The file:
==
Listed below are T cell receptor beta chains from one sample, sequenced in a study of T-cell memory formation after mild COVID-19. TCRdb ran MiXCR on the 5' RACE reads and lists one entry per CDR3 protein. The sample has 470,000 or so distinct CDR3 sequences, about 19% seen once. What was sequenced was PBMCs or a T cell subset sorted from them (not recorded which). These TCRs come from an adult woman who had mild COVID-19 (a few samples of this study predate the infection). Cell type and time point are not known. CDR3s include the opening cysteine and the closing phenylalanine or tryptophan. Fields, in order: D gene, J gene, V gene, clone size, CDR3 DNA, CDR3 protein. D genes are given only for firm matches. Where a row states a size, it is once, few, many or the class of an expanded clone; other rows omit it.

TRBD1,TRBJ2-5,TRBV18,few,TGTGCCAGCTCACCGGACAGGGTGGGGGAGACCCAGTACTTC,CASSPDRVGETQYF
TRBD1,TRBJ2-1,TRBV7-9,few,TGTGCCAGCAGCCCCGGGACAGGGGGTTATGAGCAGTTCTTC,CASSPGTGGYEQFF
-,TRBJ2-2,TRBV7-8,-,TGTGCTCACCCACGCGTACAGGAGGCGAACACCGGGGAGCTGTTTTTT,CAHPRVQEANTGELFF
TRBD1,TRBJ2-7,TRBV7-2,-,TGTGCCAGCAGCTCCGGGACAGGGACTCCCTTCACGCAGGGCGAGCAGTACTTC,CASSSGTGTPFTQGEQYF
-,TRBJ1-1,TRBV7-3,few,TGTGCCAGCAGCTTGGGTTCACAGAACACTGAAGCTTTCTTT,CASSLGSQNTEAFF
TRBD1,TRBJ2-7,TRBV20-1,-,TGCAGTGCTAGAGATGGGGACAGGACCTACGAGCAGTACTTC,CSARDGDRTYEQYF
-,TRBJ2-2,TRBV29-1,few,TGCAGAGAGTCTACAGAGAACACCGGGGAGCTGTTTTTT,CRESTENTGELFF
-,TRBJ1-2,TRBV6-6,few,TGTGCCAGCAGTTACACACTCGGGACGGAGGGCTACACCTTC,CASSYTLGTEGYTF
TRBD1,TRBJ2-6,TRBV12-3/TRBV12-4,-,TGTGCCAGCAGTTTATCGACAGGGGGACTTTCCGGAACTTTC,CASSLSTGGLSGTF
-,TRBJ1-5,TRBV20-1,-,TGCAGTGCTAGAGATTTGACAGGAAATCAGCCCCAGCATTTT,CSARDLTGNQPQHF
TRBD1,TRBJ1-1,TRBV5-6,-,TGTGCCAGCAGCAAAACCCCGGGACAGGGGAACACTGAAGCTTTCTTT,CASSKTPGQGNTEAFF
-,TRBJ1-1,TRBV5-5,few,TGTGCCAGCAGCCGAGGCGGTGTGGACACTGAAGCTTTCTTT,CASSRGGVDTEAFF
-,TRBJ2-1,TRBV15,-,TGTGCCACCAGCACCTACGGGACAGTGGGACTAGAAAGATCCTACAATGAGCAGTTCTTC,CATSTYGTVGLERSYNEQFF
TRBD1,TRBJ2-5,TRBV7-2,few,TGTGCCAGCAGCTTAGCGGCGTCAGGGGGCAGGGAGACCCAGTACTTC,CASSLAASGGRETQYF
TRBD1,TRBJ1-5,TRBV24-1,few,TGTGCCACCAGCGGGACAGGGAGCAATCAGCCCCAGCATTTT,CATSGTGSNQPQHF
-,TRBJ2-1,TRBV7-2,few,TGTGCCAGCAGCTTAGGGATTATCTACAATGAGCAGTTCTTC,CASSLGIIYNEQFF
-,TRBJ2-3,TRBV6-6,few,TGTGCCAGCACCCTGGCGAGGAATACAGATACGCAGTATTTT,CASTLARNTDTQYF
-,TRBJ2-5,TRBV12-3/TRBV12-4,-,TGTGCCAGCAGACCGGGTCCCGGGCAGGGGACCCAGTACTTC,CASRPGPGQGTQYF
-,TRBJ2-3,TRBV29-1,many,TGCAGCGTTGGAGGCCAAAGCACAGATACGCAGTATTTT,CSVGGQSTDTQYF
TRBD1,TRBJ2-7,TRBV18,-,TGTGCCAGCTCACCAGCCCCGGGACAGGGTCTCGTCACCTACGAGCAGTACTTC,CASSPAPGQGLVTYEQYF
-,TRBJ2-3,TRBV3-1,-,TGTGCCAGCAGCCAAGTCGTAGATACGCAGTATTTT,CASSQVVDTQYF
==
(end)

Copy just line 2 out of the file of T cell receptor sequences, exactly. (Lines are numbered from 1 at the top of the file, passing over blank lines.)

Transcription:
TRBD1,TRBJ2-5,TRBV18,few,TGTGCCAGCTCACCGGACAGGGTGGGGGAGACCCAGTACTTC,CASSPDRVGETQYF